Interviews  |  Baybeats Budding Band 2017: Subsonic Eye

Young, dreamy Singaporean local band Subsonic Eye to play at alternative music festival Baybeats 2017

By Winifred Wong

Subsonic Eye

Photo credit: Patrick Elicano

Watching local Singaporean dream-pop band Subsonic Eye on stage infects you with a strange sense of self-consciousness.

Co-founder and frontwoman Nur Wahidah, 19, touches her hair frequently, unsure of what to do with her hands. Band leader and guitarist Daniel Castro Borces, 19, looks down at his guitar pedalboard in typical shoegaze style for most of the show. The band members look everywhere other than the audience’s watchful eyes.

Subsonic Eye

Photo credit: Patrick Elicano

Off-stage they’re unabashedly themselves, and they poke fun at each other through breakfast. Today they are welcoming guitarist Jared Lim, 18, who replaces Zhang Bo, 20, after the latter left the band recently.

One could say they’re too young to be nostalgic. Although they’re apparently not too young to bag a music mentorship with Noise (which they completed in 2016), or to have a full-length album under their belt.

Subsonic Eye

Photo credit: Patrick Elicano

Out of all the Baybeats Budding bands this year, Subsonic Eye are simultaneously the youngest band (in terms of average age) in the line-up, and the only band that are signed to a record label, courtesy of Daniel’s initiative.

Back in 2015, he was awed by the acts that local independent concert promoter Symmetry Entertainment were bringing in, among which were indie acts Explosions in the Sky and Foals. Then 16, he reached out to Symmetry and asked if they would give his newly-formed band shows.

Daniel did not get a reply, but he would soon hear from Nigel Lopez, then 22, who had just started his own label, Middle Class Cigars.

“All (the label’s Facebook page) had was five ‘like’s and a photo of a goat and a field as profile picture,” Daniel recalls. “It wasn’t much at that time.”

“Afterwards, I met Nigel at Kult Café and he was chain-smoking and he had this… flask containing hard liquor, and I thought, wow, this guy is so shady,” Daniel laughs.

Two years on, the band would reach their first major milestone as a band.

Their debut album Strawberry Feels, released in mid-April this year, is a reference and tribute to the jamming studio at Singapore Polytechnic (SP), where three of them are schooling presently.

Daniel says, “(The jamming studio) is called Strawberry Fields, after the Beatles’ song. A lot of stuff happened there, especially this time last year when we tried out for Baybeats. We didn’t get in but we grew a lot, and matured a lot (in the) studio.”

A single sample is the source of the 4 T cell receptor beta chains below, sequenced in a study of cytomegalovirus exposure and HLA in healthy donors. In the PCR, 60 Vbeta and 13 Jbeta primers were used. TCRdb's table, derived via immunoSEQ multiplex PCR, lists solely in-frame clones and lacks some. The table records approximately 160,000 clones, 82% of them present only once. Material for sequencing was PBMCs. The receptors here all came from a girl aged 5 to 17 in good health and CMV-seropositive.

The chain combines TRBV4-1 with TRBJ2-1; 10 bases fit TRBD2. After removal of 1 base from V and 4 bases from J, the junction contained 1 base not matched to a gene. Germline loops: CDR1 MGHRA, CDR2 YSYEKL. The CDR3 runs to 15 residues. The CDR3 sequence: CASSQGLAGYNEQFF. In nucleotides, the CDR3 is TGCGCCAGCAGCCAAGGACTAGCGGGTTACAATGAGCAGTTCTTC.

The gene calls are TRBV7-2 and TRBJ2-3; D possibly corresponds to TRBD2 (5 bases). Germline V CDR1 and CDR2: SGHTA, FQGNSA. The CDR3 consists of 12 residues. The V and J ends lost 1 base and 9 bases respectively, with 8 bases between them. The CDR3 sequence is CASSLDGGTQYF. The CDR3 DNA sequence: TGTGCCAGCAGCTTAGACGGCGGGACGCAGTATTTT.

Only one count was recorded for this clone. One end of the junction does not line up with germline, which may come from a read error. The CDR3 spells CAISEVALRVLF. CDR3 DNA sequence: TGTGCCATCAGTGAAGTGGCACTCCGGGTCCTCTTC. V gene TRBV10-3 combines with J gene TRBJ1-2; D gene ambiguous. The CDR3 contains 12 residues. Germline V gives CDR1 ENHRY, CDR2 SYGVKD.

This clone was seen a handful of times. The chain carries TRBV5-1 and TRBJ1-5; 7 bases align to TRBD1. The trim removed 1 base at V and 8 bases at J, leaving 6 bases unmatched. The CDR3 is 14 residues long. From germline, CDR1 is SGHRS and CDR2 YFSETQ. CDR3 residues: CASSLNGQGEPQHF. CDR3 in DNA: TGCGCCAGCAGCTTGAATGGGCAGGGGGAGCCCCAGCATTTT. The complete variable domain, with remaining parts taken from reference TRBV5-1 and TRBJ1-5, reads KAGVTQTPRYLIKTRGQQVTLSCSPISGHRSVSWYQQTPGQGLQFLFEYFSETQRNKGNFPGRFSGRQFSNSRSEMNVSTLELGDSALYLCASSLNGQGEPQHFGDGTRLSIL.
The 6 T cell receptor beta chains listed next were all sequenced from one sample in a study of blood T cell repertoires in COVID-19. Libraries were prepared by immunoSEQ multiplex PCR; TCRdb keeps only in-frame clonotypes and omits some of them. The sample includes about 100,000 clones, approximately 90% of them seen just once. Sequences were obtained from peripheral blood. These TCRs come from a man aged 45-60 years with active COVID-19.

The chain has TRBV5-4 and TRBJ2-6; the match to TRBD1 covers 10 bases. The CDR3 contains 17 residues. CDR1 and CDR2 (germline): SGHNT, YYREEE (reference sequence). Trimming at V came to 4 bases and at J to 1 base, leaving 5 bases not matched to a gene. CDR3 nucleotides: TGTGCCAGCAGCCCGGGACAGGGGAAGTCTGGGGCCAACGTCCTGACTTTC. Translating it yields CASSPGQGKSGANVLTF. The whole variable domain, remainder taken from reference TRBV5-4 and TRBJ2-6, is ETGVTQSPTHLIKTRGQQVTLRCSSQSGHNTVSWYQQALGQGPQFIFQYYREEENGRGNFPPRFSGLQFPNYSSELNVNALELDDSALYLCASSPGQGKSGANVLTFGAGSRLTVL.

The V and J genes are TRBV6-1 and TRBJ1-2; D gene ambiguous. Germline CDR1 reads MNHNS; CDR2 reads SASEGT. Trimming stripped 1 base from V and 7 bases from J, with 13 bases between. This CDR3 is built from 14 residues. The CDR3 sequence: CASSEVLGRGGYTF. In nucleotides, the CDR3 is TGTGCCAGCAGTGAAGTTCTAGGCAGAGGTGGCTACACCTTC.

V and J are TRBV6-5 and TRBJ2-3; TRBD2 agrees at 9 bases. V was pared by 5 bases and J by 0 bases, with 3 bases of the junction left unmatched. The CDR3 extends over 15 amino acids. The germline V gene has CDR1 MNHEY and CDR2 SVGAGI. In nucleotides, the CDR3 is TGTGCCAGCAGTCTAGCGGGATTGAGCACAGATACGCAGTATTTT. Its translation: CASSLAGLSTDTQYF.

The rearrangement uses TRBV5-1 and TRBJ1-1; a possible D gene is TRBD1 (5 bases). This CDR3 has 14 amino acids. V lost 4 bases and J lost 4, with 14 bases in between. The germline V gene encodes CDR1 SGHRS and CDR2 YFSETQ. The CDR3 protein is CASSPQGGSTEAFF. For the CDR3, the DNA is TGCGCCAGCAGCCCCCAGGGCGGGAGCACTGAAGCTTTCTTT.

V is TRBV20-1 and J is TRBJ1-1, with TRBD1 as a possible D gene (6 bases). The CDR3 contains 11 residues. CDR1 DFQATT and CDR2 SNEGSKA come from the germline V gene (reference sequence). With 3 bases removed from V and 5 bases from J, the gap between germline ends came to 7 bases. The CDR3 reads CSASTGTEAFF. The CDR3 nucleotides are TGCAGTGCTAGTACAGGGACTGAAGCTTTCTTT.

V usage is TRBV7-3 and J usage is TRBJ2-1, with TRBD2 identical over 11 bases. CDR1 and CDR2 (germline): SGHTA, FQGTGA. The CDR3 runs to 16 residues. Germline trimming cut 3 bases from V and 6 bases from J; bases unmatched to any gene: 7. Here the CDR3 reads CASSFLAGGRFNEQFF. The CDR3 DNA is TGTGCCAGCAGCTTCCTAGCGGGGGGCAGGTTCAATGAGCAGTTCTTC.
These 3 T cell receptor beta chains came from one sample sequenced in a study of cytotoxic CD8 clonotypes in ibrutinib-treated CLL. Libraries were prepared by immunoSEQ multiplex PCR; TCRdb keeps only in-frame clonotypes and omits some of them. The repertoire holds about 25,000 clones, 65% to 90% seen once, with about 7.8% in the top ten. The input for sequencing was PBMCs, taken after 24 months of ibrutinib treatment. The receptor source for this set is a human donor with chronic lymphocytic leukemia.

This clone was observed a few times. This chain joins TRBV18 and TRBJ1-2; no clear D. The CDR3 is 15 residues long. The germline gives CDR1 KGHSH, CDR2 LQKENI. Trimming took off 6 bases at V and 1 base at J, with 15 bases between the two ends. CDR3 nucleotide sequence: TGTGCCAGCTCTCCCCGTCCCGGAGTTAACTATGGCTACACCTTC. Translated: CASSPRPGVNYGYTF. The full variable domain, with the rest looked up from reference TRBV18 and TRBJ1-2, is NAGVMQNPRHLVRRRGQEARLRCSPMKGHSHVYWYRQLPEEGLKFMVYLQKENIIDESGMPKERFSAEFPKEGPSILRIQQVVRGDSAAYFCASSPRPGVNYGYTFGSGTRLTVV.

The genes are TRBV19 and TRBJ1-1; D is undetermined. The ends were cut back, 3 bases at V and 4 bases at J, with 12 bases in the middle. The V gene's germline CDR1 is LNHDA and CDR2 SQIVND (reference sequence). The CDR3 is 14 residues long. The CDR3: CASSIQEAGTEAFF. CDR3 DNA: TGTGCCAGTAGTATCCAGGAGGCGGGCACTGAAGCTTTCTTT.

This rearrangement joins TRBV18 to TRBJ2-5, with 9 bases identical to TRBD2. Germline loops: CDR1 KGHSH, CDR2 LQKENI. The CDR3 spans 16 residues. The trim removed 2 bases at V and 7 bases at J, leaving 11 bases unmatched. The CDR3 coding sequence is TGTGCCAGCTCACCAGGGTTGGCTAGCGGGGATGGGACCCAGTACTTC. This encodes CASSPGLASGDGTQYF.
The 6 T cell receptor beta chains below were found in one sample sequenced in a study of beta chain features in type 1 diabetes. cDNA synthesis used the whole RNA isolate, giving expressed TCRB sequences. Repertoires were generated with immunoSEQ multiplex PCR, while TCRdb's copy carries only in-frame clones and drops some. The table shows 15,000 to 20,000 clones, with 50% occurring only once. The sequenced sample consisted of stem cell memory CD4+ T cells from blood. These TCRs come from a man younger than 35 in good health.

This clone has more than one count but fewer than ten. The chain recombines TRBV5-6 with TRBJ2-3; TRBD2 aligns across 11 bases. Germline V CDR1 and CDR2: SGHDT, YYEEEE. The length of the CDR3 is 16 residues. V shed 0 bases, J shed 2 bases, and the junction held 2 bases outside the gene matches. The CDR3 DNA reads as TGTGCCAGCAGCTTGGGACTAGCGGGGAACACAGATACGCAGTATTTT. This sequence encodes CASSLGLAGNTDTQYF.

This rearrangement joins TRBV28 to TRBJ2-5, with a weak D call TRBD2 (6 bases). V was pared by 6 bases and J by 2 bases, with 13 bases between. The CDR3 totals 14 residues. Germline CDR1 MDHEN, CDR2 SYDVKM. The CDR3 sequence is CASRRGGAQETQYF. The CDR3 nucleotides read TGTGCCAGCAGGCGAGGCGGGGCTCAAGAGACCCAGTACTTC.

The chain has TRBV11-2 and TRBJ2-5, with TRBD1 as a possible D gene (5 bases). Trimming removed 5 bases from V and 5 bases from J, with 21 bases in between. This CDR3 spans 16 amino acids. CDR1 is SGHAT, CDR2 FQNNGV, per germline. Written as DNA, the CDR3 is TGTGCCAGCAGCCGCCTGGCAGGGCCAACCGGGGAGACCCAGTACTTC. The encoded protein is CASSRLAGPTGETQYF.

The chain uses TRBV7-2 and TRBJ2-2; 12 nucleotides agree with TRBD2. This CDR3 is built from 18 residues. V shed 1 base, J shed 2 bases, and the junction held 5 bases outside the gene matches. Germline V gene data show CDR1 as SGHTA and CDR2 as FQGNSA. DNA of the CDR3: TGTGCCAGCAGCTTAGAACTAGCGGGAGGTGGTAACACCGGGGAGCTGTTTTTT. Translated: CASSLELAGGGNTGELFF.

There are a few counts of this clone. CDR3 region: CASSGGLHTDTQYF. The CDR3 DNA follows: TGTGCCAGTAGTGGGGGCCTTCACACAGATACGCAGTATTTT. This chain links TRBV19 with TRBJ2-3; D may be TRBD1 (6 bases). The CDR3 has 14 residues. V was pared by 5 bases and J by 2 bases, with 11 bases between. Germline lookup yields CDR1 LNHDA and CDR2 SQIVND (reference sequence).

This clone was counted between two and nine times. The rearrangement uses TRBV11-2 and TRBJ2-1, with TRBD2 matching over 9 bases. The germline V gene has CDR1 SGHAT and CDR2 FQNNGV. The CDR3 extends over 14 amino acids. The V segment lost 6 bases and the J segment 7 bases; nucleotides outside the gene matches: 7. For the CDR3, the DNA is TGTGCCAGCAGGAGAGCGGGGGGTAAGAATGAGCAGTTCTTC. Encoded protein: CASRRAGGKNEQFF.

As to why ‘Fields’ was changed to ‘Feels’, Wahidah points to the emotional saturation of the album. “It’s the vibe… that’s how our music sounds like.”

That they recorded, mixed and produced the album all by themselves shows remarkable stamina and drive, and what they are studying currently have definitely helped.

All the band members are enrolled in music-related courses at the moment.

Daniel, Wahidah and bassist Spencer Tan, 19, are in their third and final year at SP’s Music and Audio Technology course. Lucas Tee, 20, and Jared are reading Performance and Audio Production respectively at Lasalle College of the Arts.

Subsonic Eye

Photo credit: Patrick Elicano

On how she usually gets inspiration for lyrics, vocalist Wahidah says, “I just blurt… whatever’s on the surface of my thoughts and try to decipher what I’m singing afterwards.” The bespectacled singer calls this “Björk-ing it”, after her favourite artist.

For their latest album, however, she admits putting more effort to make the lyrics more straightforward, even though it was daunting.

“Putting (my) straight thoughts out there… I feel very vulnerable and exposed,” Wahidah says.

When I point out to Wahidah that she is the only female musician in the entire Baybeats Budding Bands programme, she gives a puzzled look.

“Oh really? That’s weird. I don’t look at genders, you know. I don’t know if anyone judges bands ‘cos of gender. Do people do that?”

Subsonic Eye

Photo credit: Patrick Elicano

Wahidah encourages bands to be more open, and to “go get your own opportunities”. “Be more confident, go out there (with the mindset that you) want to get shows, and not just Soundcloud for your whole life,” she advises.

The band have been busy promoting their debut album but have already set their sights outside of Singapore. “I’m still figuring out how this whole tour thing works,” Daniel says. “I’ve been emailing all these people and no one is replying me… it’s still quite a mystery how you put a tour together.”

Their long-term goals as musicians seem to converge, and all of them want to continue doing music, regardless of Subsonic Eye’s success.

Spencer says, “Personally I just wanna keep doing music… if Subsonic Eye lasts for a long time then why not?”

Daniel hopes their music will be timeless. “I don’t want to be a passing, forgotten kind of band… hopefully ten years from now people will look back and call (our music) classic.”

Subsonic Eye will play at the Baybeats Festival, which happens from 14 to 16 July 2017 at the Esplanade.